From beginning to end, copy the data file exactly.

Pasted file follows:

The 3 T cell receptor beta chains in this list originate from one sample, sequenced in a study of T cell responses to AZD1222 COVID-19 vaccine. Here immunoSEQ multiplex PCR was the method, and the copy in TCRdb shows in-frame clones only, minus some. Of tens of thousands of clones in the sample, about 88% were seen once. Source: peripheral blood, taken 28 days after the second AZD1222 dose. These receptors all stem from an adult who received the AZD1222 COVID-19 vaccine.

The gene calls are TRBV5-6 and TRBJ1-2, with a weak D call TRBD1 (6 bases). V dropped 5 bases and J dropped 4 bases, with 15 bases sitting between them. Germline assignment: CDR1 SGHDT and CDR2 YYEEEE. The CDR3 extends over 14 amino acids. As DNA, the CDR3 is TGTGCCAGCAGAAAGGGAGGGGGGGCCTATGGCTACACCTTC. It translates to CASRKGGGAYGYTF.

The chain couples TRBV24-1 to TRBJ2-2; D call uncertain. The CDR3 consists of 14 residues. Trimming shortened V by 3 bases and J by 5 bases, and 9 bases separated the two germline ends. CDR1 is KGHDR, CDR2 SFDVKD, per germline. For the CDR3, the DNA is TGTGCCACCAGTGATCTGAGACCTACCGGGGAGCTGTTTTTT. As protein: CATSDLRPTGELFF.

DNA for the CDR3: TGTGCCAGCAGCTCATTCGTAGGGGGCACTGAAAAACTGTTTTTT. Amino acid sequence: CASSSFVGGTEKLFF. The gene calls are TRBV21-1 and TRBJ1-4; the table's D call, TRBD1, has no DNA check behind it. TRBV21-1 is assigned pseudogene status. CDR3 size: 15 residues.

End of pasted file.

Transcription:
The 3 T cell receptor beta chains in this list originate from one sample, sequenced in a study of T cell responses to AZD1222 COVID-19 vaccine. Here immunoSEQ multiplex PCR was the method, and the copy in TCRdb shows in-frame clones only, minus some. Of tens of thousands of clones in the sample, about 88% were seen once. Source: peripheral blood, taken 28 days after the second AZD1222 dose. These receptors all stem from an adult who received the AZD1222 COVID-19 vaccine.

The gene calls are TRBV5-6 and TRBJ1-2, with a weak D call TRBD1 (6 bases). V dropped 5 bases and J dropped 4 bases, with 15 bases sitting between them. Germline assignment: CDR1 SGHDT and CDR2 YYEEEE. The CDR3 extends over 14 amino acids. As DNA, the CDR3 is TGTGCCAGCAGAAAGGGAGGGGGGGCCTATGGCTACACCTTC. It translates to CASRKGGGAYGYTF.

The chain couples TRBV24-1 to TRBJ2-2; D call uncertain. The CDR3 consists of 14 residues. Trimming shortened V by 3 bases and J by 5 bases, and 9 bases separated the two germline ends. CDR1 is KGHDR, CDR2 SFDVKD, per germline. For the CDR3, the DNA is TGTGCCACCAGTGATCTGAGACCTACCGGGGAGCTGTTTTTT. As protein: CATSDLRPTGELFF.

DNA for the CDR3: TGTGCCAGCAGCTCATTCGTAGGGGGCACTGAAAAACTGTTTTTT. Amino acid sequence: CASSSFVGGTEKLFF. The gene calls are TRBV21-1 and TRBJ1-4; the table's D call, TRBD1, has no DNA check behind it. TRBV21-1 is assigned pseudogene status. CDR3 size: 15 residues.